The Poorbeah Mutiny: The Punjab.—No. V.
Metitially to the Brigadier; he felt titat probably the fate of the station was sealed: but no effort they could make would at all avail to ward it
The news from Jhelum had also found its way into the lines, probably in an exaggerated report of the success of the mutineers. By an unhappy coincidence, a trooper of the 9th Cavalry had that day come in on leave from the left wing, and reported that the Column had reached Umritsur, and was probably coming on to disarm the Sealkote troops; moreover — which perhaps settled all—a foot-messenger arrived with a letter from the King of Delhi 1 * Thus did the clouds gather and close in on Sealkote on the night of the 8th July; and while the residents, ignorant that a more than ordinary danger was at hand, resigned themselves to rest, the traitorous troopers of the 9th Cavalry were planning with the utmost deliberation for their morning work of bloodshed, even to the placing pickets, mounted and armed, on every road by which escape was likely to be attempted, especially the one leading to the fort At gun-fire the outbreak commenced. The main picket, which the Brigadier had originally established on the south-west of cantonments (and always retained, as if to impress upon the Sepoys his belief that any danger that might befall Sealkote would come from without), marched off of their own accord, and in disorder hastened to their lines. Shouts and yells were soon heard on the 46th parade-ground. The officers, roused from their sleep, were quickly mounted and among their men, whom they found in open
mutiny. Brigadier Brind, in whose house Captain Chambers, the cantonment magistrate, and Captain Balmain of the 9th Cavalry, had passed the night for many weeks, keeping alternate watch, soon learned that the crisis had come. Captain Balmain, relieved of his guard by Captain Chambers, had just before gun-fire gone to his own house close by, and thrown himself on his bed to snatch a short sleep, when a faithful trooper rushed in in undress, and told him " the men were mounting," and "mischief would come." Rousing the Brigadier as he passed, he hastened down to his lines, but found it hopeless to attempt to restore order: the men were already mounted, and one troop had galloped off to force the jail; then ne galloped back to the Brigadier's, and urged him to mount and fly to the fort.t As if reluctant to leave his post even when all was over, the Brigadier delayed over some final arrangements; and that delay was fatal. On turning out of his compound gate, a body of troopers were seen bearing down along the road which led to the fort, pistol in hand; as they passed, all except three fired, but without effect: neither the Brigadier, nor any of the officers who were with him, were touched. The three troopers who had reserved their fire wheeled round sharp as they passed, and shot at the Brigadier from behind; a ball wounded him in the back; repeated attempts were made to cut him down as he rode on; and it was mainly through Captain Balmain, and the other officers who had rallied round him in his retreat, that he was able to reach the fort at all.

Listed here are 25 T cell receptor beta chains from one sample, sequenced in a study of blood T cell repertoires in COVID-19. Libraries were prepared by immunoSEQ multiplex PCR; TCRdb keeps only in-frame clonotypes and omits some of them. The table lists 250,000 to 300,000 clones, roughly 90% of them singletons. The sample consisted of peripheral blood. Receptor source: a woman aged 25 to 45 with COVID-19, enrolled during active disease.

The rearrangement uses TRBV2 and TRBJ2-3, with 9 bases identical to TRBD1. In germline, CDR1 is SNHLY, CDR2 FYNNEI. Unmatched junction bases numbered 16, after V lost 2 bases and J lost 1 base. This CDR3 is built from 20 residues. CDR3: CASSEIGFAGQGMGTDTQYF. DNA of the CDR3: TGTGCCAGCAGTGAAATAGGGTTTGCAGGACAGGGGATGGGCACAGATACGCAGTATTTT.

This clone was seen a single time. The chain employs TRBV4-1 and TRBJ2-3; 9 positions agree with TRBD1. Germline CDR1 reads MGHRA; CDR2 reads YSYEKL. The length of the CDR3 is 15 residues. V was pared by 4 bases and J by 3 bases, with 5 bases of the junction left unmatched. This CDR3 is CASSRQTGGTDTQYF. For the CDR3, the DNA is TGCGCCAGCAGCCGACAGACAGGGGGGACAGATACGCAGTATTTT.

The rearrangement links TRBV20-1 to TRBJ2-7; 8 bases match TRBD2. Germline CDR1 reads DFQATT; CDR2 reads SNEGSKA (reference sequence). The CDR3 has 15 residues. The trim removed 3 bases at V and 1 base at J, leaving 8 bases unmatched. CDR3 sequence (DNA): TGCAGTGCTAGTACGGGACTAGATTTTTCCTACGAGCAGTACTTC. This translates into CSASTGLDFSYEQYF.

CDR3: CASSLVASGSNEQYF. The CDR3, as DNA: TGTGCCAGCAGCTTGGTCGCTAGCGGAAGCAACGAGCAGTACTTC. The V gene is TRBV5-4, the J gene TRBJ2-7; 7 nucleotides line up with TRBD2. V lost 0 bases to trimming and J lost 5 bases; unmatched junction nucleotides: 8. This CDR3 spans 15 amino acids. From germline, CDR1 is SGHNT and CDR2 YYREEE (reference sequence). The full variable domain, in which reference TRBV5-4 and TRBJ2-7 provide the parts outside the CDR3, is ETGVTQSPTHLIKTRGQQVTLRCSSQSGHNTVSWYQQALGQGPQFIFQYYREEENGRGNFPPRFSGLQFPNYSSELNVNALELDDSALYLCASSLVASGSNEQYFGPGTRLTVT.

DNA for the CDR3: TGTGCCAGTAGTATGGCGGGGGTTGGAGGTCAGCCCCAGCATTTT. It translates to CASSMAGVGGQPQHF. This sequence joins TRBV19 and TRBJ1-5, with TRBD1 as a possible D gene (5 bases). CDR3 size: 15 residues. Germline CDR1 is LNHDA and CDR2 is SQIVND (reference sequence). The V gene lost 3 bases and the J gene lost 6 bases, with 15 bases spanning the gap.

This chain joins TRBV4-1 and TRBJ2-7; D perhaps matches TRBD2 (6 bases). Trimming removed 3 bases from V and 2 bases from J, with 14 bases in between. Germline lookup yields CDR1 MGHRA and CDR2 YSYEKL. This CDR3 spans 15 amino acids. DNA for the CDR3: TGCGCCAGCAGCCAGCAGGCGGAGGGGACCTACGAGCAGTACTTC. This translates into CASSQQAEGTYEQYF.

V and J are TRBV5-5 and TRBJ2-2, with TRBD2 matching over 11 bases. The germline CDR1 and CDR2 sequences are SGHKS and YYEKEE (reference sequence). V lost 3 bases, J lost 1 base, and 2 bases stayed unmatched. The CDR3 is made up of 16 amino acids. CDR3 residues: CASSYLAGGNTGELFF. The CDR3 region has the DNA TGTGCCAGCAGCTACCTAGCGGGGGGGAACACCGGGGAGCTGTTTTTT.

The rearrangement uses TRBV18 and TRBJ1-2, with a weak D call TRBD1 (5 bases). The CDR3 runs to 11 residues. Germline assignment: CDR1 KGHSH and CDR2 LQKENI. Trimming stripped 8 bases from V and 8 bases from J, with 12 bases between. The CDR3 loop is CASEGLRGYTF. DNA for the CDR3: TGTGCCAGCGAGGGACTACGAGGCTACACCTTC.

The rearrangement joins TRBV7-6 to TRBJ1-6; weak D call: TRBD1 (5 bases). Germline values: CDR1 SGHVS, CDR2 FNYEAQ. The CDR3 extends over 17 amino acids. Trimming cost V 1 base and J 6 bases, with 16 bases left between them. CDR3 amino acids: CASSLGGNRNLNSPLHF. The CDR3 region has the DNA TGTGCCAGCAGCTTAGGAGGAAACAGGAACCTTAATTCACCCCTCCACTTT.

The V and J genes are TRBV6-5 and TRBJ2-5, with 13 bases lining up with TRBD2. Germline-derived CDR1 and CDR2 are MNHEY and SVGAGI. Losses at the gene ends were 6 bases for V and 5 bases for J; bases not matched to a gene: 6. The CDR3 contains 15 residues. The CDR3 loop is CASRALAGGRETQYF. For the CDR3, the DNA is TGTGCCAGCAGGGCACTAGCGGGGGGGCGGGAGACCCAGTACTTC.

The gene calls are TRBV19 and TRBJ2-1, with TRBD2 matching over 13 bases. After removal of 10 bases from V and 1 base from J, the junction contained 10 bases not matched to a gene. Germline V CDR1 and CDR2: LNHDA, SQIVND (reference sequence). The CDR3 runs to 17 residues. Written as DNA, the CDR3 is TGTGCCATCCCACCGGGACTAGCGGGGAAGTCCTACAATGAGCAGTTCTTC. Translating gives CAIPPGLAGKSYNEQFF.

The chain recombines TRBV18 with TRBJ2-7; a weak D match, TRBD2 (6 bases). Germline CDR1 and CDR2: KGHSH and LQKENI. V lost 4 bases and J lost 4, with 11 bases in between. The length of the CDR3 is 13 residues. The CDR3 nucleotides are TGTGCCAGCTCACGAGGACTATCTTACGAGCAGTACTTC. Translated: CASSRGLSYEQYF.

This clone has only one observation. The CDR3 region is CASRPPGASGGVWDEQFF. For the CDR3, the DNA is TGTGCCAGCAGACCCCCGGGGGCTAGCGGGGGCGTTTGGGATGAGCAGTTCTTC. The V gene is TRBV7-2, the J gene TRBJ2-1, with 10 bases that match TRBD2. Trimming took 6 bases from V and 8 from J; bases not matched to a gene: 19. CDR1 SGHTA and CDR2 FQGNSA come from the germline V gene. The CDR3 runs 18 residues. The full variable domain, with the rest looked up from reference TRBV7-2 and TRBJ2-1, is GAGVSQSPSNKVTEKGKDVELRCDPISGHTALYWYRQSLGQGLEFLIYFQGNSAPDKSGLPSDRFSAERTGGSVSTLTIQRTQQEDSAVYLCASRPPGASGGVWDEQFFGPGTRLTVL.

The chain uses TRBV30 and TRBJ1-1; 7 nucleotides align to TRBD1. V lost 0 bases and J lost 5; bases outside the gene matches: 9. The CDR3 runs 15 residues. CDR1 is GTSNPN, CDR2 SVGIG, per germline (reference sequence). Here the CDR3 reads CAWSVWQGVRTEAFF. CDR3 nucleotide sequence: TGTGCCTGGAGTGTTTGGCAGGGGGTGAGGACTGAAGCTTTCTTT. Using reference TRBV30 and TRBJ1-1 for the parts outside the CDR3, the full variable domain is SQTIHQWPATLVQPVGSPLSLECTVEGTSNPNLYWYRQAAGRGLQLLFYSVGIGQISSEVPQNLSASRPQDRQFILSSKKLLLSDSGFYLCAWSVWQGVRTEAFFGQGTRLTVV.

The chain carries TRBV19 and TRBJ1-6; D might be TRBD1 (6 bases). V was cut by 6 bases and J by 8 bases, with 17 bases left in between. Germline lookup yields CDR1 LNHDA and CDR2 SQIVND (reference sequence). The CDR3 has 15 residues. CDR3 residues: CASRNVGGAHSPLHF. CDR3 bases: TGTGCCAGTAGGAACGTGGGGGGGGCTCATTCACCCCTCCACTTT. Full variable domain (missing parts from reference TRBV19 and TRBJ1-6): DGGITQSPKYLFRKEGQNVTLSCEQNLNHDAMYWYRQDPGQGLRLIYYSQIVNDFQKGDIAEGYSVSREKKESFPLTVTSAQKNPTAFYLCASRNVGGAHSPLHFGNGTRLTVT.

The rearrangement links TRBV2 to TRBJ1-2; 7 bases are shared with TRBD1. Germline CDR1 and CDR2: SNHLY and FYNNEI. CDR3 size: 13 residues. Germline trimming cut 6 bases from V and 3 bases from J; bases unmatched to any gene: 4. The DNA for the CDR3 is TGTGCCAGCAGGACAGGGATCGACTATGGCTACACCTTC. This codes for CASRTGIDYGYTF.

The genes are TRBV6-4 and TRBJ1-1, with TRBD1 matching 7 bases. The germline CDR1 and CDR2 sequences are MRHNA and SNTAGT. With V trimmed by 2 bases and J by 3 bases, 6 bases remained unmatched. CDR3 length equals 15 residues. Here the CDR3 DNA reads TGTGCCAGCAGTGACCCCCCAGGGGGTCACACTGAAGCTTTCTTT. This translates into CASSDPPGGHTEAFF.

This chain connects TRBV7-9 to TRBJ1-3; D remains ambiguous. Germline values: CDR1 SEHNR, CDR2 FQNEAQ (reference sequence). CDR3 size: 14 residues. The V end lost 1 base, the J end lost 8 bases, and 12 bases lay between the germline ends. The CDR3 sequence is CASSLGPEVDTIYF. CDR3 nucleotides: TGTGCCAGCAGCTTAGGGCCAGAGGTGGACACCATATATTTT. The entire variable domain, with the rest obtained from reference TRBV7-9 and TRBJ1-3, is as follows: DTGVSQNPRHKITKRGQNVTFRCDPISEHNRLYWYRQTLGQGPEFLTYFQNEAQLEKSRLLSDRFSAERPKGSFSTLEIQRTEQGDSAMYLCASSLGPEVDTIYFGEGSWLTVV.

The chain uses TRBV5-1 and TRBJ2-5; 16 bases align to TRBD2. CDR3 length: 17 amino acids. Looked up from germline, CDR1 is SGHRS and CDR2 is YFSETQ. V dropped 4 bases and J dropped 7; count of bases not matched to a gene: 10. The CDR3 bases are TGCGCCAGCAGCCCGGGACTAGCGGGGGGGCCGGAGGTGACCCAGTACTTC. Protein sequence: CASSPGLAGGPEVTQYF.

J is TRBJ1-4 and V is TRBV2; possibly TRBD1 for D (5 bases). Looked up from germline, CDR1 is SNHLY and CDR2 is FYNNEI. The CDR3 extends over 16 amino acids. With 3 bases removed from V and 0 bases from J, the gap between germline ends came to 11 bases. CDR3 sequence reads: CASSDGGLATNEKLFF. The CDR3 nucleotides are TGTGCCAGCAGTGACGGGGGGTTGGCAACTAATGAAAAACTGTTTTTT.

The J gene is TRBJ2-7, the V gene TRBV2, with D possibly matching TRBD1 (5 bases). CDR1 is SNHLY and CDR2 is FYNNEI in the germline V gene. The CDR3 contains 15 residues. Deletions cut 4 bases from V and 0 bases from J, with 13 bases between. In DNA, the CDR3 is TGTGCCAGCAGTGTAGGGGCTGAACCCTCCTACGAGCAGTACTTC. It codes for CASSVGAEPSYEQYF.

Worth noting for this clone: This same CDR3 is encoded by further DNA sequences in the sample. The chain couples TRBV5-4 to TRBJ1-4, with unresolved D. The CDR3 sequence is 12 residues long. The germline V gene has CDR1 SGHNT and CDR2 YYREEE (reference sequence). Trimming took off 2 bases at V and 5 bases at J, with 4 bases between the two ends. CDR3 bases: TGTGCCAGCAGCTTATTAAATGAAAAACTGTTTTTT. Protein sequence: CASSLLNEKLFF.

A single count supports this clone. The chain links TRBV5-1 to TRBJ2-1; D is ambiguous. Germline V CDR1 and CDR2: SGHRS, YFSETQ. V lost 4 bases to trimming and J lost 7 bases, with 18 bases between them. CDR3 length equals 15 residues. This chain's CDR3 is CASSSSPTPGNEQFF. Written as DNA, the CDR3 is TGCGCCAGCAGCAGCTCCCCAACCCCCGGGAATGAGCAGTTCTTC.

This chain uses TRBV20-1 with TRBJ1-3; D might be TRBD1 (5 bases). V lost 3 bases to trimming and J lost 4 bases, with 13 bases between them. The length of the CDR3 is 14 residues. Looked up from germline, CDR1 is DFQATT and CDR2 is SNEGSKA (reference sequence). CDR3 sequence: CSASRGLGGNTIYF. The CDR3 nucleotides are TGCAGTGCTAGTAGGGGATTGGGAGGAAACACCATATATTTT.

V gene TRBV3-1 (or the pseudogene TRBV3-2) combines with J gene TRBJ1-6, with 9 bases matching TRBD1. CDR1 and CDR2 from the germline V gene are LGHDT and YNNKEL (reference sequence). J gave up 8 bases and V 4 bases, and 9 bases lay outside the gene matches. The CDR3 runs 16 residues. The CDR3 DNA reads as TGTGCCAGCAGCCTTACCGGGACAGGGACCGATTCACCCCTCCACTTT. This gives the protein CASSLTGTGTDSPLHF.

* An officer of the 46th Native Infantry, on galloping down to the lines, met his Pay Havildar, and asked him what the disturbance all meant; the Havildar replied that four troopers of the 9th Cavalry had just been through the lines, and said that the ckkuppa (printed letter or circular) had come, "and," added the Havildar, " what can we do J" Another officer, in his flight at the village of Tulwundee, was told by a villager that a King's Tnessenger had passed through the day before for Sealkote. One of the Sepoys who saved the life of Colonel Farquharson, and escorted him to the fort, declared that the names of the 35th Light Infantry, and 46th Native Infantry, were down in the King of Delhi's booh, as regiments that might be relied on, so long ago as last January 1 The chhuppa was doubtless a call on them to fulfil their pledge.
+ On that very day the Brigadier, with the view of showing implicit confidence in the 46th Native Infantry, had moved down 35,000 rupees from the Civil Treasury into their Quarter-Guard.